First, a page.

In 1964, the Carnegie Corporation asked Tyler to chair the committee that would eventually develop the National Assessment of Educational Progress (NAEP) in 1969. Before this time, Tyler wrote, "no comprehensive and dependable data about the educational attainments of our [young] people" were available.
Ralph Tyler also contributed to educational agencies such as the National Science Board, the Research and Development Panel of the U.S. Office of Education, the National Advisory Council on Disadvantaged Children, the Social Science Research Foundation, the Armed Forces Institute, and the American Association for the Advancement of Science. Ralph Tyler also served the Association for Supervision and Curriculum Development (ASCD) and helped publish its Fundamental Curriculum Decisions in 1983.
Tyler formally retired in 1967 from the Center for Advanced Study, but he later became president of the System Development Foundation in San Francisco in 1969, which supported basic research in information sciences. He was also on many other commissions, committees, and foundations. He was on the National Advisory Council on Education for Disadvantaged Children, a panel to study SAT scores, and was also the chairman on the Exploratory Committee on Assessing Progress on Education.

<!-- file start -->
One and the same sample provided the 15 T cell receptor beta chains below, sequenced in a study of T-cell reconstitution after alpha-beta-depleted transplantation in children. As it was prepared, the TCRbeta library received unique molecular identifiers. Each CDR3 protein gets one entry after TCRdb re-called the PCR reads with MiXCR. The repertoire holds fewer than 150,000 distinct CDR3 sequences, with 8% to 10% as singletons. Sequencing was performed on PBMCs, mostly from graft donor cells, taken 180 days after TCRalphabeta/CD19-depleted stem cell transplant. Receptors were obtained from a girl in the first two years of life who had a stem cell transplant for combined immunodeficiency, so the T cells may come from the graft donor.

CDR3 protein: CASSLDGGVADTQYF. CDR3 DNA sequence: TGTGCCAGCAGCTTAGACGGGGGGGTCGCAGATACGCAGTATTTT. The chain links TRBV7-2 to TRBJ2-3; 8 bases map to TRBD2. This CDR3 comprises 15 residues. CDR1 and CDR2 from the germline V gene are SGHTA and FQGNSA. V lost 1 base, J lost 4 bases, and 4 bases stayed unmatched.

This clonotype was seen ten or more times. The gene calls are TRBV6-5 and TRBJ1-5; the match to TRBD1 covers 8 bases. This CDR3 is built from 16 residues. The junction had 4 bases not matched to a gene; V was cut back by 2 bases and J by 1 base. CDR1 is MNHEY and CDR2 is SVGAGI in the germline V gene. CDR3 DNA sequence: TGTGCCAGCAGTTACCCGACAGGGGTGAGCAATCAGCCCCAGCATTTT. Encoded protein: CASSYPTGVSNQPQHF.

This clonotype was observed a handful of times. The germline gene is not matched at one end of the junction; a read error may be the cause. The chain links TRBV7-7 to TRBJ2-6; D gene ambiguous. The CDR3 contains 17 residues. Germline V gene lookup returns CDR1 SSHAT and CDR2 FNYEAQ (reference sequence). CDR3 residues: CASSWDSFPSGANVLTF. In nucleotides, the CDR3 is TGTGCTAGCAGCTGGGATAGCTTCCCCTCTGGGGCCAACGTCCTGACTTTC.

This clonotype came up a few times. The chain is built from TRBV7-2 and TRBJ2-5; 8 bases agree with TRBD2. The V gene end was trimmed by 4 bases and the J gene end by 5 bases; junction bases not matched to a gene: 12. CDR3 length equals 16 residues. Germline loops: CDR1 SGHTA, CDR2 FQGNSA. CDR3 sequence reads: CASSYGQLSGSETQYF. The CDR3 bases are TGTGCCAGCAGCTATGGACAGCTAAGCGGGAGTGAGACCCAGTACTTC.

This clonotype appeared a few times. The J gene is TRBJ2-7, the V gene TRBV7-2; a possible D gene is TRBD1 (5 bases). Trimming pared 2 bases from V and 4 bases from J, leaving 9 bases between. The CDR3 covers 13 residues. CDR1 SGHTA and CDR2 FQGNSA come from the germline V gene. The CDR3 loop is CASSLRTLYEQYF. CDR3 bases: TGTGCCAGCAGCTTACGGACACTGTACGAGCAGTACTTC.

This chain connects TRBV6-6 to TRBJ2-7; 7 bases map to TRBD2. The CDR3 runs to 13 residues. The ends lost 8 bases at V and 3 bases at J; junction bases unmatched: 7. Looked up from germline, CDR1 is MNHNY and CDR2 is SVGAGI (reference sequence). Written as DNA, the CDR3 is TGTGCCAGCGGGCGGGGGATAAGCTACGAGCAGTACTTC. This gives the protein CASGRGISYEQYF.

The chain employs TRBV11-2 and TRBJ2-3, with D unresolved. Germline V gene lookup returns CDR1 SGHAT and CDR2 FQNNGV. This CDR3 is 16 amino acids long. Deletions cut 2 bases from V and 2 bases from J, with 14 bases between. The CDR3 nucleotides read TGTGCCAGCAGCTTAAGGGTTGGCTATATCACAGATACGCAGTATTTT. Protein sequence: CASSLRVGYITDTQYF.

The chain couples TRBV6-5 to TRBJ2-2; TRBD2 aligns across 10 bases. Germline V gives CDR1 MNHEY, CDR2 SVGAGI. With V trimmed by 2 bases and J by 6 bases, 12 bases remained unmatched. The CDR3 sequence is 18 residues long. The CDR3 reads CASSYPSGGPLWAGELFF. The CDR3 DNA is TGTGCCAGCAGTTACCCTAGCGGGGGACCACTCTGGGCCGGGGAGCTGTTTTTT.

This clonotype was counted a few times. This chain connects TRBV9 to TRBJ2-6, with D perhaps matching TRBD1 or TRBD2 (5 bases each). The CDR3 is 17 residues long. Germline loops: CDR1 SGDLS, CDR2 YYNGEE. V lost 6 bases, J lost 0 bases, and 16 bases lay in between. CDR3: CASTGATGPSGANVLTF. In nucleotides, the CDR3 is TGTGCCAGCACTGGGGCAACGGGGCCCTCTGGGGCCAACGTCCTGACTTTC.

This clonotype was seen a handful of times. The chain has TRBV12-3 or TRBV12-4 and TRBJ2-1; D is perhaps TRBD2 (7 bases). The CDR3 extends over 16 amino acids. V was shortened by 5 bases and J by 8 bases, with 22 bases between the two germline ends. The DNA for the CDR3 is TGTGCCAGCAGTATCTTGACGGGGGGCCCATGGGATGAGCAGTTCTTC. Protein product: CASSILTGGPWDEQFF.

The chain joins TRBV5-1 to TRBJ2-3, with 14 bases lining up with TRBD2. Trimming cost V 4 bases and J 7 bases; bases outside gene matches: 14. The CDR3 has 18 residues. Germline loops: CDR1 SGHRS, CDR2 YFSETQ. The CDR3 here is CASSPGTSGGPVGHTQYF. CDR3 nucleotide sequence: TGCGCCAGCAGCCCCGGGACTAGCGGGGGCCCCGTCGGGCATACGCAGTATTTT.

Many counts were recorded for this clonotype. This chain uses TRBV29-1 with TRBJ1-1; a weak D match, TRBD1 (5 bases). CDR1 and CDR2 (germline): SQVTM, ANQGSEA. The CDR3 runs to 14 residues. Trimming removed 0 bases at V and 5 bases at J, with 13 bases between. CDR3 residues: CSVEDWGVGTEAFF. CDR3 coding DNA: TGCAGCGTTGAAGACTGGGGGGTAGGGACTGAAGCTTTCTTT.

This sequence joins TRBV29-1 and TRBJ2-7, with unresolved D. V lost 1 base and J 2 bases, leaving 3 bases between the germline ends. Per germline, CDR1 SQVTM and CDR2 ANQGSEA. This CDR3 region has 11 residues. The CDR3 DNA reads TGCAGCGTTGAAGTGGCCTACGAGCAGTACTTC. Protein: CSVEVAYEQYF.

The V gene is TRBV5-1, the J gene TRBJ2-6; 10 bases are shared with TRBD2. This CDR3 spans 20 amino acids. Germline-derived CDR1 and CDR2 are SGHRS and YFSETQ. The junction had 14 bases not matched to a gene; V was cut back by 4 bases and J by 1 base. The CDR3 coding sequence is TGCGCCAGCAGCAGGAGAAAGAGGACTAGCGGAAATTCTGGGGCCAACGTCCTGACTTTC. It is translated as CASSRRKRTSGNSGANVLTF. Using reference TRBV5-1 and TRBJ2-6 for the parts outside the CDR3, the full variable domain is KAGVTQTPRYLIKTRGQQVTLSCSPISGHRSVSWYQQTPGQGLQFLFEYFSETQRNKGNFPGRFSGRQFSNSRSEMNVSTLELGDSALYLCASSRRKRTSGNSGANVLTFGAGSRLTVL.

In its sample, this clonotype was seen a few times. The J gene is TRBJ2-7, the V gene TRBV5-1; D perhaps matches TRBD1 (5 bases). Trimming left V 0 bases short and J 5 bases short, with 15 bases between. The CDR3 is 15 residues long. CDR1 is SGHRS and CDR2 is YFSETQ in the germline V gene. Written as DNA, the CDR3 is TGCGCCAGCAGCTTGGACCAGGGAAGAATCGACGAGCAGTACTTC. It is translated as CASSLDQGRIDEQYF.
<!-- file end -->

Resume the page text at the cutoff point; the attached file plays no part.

After his retirement, Tyler maintained an active life as a lecturer and consultant. He was a visiting professor at the University of Massachusetts-Amherst and he advised on evaluation and curriculum in Ghana, Indonesia, Ireland, Israel and Sweden. Tyler was reported to have remained strongly optimistic about the future of education, right up until the end of his life. Tyler died of cancer on February 18, 1994, at the St. Paul's Health Care Center in San Diego.
- Families.com. Tyler, Ralph (1902–1994). Retrieved 02/03/06 from http://education.families.com/tyler-ralph-w-1902-x20131994-2587-2590-eoed
- Finder, Morris (2004) Educating America: How Ralph W. Tyler Taught America to Teach. Westport: Praeger.
- Natera-Riles, M. Ralph W. Tyler. Retrieved 02/03/06 from http://wredu.com/~wriles/Tyler.html
- Nowakowski, J.R. (1981) An Interview with Ralph Tyler. Retrieved 02/03/06 from http://www.wmich.edu/evalctr/pubs/ops/ops13.html
- Stanford University. Ralph Tyler, one of century's foremost educators, dies at 91. Retrieved from 02/03/06 from http://www.stanford.edu/dept/news/pr/94/940228Arc4425.html
- Tyler, R.W. (1949) Basic principles of curriculum and instruction. Chicago: The University of Chicago Press.
- RALPH W. TYLER http://wredu.com/~wriles/Tyler.html